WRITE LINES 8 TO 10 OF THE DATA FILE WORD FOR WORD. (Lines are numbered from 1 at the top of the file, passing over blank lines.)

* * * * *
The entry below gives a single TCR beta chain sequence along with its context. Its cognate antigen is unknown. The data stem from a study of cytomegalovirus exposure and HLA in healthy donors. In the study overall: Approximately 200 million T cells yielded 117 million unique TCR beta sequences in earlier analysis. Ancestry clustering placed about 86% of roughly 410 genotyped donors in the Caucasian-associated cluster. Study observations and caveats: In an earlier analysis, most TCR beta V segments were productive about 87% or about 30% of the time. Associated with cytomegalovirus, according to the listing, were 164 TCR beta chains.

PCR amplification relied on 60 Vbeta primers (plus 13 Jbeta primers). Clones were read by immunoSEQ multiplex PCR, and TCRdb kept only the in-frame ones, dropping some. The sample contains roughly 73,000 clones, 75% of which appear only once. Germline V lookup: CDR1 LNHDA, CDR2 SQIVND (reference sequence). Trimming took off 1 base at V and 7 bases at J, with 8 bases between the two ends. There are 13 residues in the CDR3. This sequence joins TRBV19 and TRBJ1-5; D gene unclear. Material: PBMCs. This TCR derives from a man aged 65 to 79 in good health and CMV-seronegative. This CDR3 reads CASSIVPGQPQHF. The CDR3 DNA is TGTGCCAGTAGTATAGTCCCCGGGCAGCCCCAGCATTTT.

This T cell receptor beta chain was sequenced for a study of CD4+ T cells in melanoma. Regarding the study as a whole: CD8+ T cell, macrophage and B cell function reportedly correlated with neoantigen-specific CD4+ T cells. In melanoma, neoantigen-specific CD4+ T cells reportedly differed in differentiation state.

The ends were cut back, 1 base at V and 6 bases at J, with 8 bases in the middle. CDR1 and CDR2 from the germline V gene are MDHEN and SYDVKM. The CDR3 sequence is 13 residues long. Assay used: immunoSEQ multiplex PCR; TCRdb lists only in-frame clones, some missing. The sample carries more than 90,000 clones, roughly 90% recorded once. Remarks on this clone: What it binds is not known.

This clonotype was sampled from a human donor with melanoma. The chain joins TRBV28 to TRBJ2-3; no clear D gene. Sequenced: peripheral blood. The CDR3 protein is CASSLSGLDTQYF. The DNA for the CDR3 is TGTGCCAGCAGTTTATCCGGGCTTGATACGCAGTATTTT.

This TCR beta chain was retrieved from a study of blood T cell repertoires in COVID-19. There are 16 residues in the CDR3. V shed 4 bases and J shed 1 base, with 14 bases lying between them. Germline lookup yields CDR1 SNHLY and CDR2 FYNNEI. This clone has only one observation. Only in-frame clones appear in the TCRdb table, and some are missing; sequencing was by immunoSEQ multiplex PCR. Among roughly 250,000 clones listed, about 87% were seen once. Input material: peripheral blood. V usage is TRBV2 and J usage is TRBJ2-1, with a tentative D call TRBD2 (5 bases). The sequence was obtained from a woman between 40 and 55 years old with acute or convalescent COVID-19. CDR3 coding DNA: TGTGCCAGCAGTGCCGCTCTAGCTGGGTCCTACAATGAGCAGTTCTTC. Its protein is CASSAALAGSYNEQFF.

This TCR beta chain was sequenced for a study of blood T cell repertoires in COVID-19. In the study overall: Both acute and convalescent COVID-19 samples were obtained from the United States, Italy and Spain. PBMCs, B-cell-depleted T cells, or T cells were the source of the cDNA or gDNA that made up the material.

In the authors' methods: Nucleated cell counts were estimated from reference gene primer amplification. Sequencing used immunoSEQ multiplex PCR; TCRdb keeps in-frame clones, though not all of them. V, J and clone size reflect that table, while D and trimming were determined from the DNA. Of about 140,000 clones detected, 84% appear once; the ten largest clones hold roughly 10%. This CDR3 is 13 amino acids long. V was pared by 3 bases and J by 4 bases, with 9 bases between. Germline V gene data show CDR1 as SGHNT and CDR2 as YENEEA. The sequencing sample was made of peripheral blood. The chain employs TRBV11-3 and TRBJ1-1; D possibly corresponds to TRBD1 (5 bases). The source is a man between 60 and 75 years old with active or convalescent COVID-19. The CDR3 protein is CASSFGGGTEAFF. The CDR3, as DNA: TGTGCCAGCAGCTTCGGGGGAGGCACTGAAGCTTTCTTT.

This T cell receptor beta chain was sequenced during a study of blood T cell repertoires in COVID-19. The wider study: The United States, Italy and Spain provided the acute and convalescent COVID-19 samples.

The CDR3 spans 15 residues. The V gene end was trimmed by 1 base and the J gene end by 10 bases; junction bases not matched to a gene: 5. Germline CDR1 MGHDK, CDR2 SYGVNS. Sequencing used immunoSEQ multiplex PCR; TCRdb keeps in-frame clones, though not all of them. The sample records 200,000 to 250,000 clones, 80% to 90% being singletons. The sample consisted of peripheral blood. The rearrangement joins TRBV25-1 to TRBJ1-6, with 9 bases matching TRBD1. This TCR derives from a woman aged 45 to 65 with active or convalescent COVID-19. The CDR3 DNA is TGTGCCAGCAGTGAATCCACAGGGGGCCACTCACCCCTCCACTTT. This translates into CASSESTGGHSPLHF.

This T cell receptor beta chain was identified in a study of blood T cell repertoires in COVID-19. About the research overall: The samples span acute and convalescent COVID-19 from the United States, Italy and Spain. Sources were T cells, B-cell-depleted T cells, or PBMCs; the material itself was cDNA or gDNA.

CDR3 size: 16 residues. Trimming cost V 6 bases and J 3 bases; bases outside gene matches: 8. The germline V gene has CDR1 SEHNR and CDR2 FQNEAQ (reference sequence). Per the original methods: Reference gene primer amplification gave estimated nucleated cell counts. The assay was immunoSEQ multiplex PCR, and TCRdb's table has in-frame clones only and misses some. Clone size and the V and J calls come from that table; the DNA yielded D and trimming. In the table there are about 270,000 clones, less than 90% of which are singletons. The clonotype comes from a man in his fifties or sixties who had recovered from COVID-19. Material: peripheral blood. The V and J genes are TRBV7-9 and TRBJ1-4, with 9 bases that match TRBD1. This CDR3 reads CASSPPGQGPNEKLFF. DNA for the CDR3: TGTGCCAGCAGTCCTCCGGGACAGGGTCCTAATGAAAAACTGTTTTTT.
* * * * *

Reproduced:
In the authors' methods: Nucleated cell counts were estimated from reference gene primer amplification. Sequencing used immunoSEQ multiplex PCR; TCRdb keeps in-frame clones, though not all of them. V, J and clone size reflect that table, while D and trimming were determined from the DNA. Of about 140,000 clones detected, 84% appear once; the ten largest clones hold roughly 10%. This CDR3 is 13 amino acids long. V was pared by 3 bases and J by 4 bases, with 9 bases between. Germline V gene data show CDR1 as SGHNT and CDR2 as YENEEA. The sequencing sample was made of peripheral blood. The chain employs TRBV11-3 and TRBJ1-1; D possibly corresponds to TRBD1 (5 bases). The source is a man between 60 and 75 years old with active or convalescent COVID-19. The CDR3 protein is CASSFGGGTEAFF. The CDR3, as DNA: TGTGCCAGCAGCTTCGGGGGAGGCACTGAAGCTTTCTTT.

This T cell receptor beta chain was sequenced during a study of blood T cell repertoires in COVID-19. The wider study: The United States, Italy and Spain provided the acute and convalescent COVID-19 samples.

The CDR3 spans 15 residues. The V gene end was trimmed by 1 base and the J gene end by 10 bases; junction bases not matched to a gene: 5. Germline CDR1 MGHDK, CDR2 SYGVNS. Sequencing used immunoSEQ multiplex PCR; TCRdb keeps in-frame clones, though not all of them. The sample records 200,000 to 250,000 clones, 80% to 90% being singletons. The sample consisted of peripheral blood. The rearrangement joins TRBV25-1 to TRBJ1-6, with 9 bases matching TRBD1. This TCR derives from a woman aged 45 to 65 with active or convalescent COVID-19. The CDR3 DNA is TGTGCCAGCAGTGAATCCACAGGGGGCCACTCACCCCTCCACTTT. This translates into CASSESTGGHSPLHF.